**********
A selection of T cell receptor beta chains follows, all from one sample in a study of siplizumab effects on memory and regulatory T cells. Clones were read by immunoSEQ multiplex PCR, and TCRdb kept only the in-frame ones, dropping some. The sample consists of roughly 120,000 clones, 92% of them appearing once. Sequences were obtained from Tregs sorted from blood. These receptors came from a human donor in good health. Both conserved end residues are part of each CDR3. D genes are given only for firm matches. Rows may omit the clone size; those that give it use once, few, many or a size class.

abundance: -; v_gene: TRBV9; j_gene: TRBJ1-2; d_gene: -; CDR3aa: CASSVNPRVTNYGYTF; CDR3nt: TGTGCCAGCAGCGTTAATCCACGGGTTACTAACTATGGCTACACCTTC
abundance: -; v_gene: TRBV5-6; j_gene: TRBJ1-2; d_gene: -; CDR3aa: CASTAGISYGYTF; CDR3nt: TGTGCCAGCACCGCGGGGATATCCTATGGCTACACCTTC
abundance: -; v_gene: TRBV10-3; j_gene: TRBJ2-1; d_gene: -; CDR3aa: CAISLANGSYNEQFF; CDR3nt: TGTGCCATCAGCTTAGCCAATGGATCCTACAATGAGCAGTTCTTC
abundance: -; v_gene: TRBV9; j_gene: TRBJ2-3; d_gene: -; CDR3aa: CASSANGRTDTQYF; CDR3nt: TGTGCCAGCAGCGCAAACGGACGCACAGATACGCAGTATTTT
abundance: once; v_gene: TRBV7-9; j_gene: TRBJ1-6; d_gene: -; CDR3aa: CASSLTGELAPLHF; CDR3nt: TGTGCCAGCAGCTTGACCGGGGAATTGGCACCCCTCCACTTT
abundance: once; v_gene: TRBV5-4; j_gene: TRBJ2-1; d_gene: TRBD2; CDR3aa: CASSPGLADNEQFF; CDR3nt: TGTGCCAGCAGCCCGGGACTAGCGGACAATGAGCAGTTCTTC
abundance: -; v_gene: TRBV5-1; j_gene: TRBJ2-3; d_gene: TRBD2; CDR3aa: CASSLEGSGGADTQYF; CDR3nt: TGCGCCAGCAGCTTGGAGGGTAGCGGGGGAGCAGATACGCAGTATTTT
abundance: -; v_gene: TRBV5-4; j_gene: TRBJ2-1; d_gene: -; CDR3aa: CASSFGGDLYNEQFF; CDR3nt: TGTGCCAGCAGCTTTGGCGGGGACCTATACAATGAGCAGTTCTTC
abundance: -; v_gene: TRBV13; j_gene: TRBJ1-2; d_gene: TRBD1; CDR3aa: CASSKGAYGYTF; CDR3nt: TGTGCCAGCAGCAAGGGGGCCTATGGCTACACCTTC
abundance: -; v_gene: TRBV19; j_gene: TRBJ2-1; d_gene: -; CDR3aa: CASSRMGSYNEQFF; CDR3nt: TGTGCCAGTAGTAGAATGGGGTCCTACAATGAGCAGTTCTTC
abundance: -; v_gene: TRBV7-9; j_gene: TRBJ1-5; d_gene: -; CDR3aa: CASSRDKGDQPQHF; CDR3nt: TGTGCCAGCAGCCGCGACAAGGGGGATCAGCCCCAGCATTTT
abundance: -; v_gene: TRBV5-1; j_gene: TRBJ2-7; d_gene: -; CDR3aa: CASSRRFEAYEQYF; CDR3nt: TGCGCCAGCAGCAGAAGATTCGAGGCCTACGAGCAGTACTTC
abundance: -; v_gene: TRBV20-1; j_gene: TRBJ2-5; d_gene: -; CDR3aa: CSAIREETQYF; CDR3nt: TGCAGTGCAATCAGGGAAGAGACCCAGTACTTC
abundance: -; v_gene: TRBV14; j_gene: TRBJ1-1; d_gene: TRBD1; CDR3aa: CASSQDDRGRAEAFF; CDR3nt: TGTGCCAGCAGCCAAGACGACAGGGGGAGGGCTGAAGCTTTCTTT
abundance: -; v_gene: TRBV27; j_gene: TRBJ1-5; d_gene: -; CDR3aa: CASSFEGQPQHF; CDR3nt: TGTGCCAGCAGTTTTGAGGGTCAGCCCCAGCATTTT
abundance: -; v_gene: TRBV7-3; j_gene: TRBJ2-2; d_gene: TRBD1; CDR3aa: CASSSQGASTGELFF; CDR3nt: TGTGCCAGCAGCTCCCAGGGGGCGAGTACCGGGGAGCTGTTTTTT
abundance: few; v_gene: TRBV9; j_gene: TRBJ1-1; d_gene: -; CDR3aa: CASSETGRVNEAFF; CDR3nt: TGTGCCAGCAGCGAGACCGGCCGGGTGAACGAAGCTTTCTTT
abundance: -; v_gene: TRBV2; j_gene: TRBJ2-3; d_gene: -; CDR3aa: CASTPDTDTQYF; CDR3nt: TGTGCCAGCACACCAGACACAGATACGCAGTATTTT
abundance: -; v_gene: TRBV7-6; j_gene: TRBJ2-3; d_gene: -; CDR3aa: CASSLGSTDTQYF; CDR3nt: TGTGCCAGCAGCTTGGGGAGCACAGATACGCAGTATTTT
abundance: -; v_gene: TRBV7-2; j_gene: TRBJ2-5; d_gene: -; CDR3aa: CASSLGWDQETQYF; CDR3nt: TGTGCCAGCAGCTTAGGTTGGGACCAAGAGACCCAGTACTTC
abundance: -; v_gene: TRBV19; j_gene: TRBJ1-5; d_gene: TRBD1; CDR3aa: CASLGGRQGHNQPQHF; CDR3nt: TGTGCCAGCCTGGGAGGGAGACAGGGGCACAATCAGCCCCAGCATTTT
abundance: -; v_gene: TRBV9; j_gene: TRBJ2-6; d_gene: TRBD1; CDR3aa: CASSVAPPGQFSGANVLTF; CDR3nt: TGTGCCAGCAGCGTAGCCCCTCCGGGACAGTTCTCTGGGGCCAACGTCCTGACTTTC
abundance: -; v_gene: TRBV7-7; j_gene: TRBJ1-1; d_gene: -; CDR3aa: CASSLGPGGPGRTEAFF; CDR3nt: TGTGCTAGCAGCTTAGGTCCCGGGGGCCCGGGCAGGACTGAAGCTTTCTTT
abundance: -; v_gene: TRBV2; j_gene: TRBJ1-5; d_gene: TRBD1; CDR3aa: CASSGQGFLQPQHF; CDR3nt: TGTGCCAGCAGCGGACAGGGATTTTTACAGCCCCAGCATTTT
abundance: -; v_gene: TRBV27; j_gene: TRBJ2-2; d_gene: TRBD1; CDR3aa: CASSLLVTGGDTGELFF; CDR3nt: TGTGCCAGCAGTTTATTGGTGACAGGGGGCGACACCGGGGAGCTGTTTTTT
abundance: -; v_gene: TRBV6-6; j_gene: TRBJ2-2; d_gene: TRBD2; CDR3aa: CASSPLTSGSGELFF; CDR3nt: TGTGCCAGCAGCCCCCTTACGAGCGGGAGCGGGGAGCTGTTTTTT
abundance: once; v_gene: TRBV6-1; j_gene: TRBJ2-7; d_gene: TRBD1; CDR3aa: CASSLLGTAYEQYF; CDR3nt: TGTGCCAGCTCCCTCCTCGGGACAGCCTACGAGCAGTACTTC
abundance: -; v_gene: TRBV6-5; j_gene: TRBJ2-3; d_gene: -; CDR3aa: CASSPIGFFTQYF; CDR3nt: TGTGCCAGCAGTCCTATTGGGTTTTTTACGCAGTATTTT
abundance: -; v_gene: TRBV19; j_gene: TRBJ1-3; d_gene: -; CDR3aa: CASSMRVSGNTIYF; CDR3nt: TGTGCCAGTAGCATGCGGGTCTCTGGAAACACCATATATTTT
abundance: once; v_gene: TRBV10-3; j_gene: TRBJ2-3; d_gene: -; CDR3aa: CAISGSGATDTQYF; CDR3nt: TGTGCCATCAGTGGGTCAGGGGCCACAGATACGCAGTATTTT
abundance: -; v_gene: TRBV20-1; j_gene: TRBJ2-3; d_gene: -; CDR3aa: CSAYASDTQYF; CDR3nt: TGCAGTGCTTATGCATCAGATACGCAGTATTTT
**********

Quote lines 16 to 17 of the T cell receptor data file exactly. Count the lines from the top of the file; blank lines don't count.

abundance: -; v_gene: TRBV27; j_gene: TRBJ1-5; d_gene: -; CDR3aa: CASSFEGQPQHF; CDR3nt: TGTGCCAGCAGTTTTGAGGGTCAGCCCCAGCATTTT
abundance: -; v_gene: TRBV7-3; j_gene: TRBJ2-2; d_gene: TRBD1; CDR3aa: CASSSQGASTGELFF; CDR3nt: TGTGCCAGCAGCTCCCAGGGGGCGAGTACCGGGGAGCTGTTTTTT